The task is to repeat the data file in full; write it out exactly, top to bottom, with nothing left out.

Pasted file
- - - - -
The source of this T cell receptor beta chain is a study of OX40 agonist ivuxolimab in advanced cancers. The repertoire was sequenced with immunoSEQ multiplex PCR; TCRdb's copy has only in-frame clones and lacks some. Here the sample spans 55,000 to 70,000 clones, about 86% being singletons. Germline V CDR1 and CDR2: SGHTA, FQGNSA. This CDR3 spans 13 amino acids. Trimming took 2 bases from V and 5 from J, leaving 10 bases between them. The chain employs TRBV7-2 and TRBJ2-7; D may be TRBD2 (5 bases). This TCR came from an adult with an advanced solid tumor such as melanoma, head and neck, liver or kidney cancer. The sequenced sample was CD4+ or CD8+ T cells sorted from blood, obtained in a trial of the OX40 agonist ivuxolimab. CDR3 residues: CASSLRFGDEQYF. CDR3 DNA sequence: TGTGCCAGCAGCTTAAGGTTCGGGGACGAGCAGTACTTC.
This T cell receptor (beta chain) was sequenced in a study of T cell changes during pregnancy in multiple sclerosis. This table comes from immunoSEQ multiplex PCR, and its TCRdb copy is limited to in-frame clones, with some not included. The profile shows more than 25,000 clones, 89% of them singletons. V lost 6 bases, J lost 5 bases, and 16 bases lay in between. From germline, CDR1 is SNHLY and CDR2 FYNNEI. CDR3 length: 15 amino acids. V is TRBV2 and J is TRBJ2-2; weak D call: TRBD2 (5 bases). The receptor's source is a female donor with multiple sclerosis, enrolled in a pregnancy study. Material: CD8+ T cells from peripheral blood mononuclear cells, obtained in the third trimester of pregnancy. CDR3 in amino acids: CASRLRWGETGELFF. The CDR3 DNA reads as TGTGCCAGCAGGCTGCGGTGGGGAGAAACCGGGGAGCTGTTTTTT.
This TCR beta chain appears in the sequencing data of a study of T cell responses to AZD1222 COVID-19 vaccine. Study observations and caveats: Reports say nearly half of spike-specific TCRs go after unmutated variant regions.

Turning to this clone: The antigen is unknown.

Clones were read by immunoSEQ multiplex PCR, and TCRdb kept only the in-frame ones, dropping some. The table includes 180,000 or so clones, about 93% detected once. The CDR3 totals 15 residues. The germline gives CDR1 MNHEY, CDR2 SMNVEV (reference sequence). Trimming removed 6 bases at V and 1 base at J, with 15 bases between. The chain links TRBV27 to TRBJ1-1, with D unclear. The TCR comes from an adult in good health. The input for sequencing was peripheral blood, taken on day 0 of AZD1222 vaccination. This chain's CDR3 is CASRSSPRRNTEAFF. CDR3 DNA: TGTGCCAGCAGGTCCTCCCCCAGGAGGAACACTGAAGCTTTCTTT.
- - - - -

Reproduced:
The source of this T cell receptor beta chain is a study of OX40 agonist ivuxolimab in advanced cancers. The repertoire was sequenced with immunoSEQ multiplex PCR; TCRdb's copy has only in-frame clones and lacks some. Here the sample spans 55,000 to 70,000 clones, about 86% being singletons. Germline V CDR1 and CDR2: SGHTA, FQGNSA. This CDR3 spans 13 amino acids. Trimming took 2 bases from V and 5 from J, leaving 10 bases between them. The chain employs TRBV7-2 and TRBJ2-7; D may be TRBD2 (5 bases). This TCR came from an adult with an advanced solid tumor such as melanoma, head and neck, liver or kidney cancer. The sequenced sample was CD4+ or CD8+ T cells sorted from blood, obtained in a trial of the OX40 agonist ivuxolimab. CDR3 residues: CASSLRFGDEQYF. CDR3 DNA sequence: TGTGCCAGCAGCTTAAGGTTCGGGGACGAGCAGTACTTC.
This T cell receptor (beta chain) was sequenced in a study of T cell changes during pregnancy in multiple sclerosis. This table comes from immunoSEQ multiplex PCR, and its TCRdb copy is limited to in-frame clones, with some not included. The profile shows more than 25,000 clones, 89% of them singletons. V lost 6 bases, J lost 5 bases, and 16 bases lay in between. From germline, CDR1 is SNHLY and CDR2 FYNNEI. CDR3 length: 15 amino acids. V is TRBV2 and J is TRBJ2-2; weak D call: TRBD2 (5 bases). The receptor's source is a female donor with multiple sclerosis, enrolled in a pregnancy study. Material: CD8+ T cells from peripheral blood mononuclear cells, obtained in the third trimester of pregnancy. CDR3 in amino acids: CASRLRWGETGELFF. The CDR3 DNA reads as TGTGCCAGCAGGCTGCGGTGGGGAGAAACCGGGGAGCTGTTTTTT.
This TCR beta chain appears in the sequencing data of a study of T cell responses to AZD1222 COVID-19 vaccine. Study observations and caveats: Reports say nearly half of spike-specific TCRs go after unmutated variant regions.

Turning to this clone: The antigen is unknown.

Clones were read by immunoSEQ multiplex PCR, and TCRdb kept only the in-frame ones, dropping some. The table includes 180,000 or so clones, about 93% detected once. The CDR3 totals 15 residues. The germline gives CDR1 MNHEY, CDR2 SMNVEV (reference sequence). Trimming removed 6 bases at V and 1 base at J, with 15 bases between. The chain links TRBV27 to TRBJ1-1, with D unclear. The TCR comes from an adult in good health. The input for sequencing was peripheral blood, taken on day 0 of AZD1222 vaccination. This chain's CDR3 is CASRSSPRRNTEAFF. CDR3 DNA: TGTGCCAGCAGGTCCTCCCCCAGGAGGAACACTGAAGCTTTCTTT.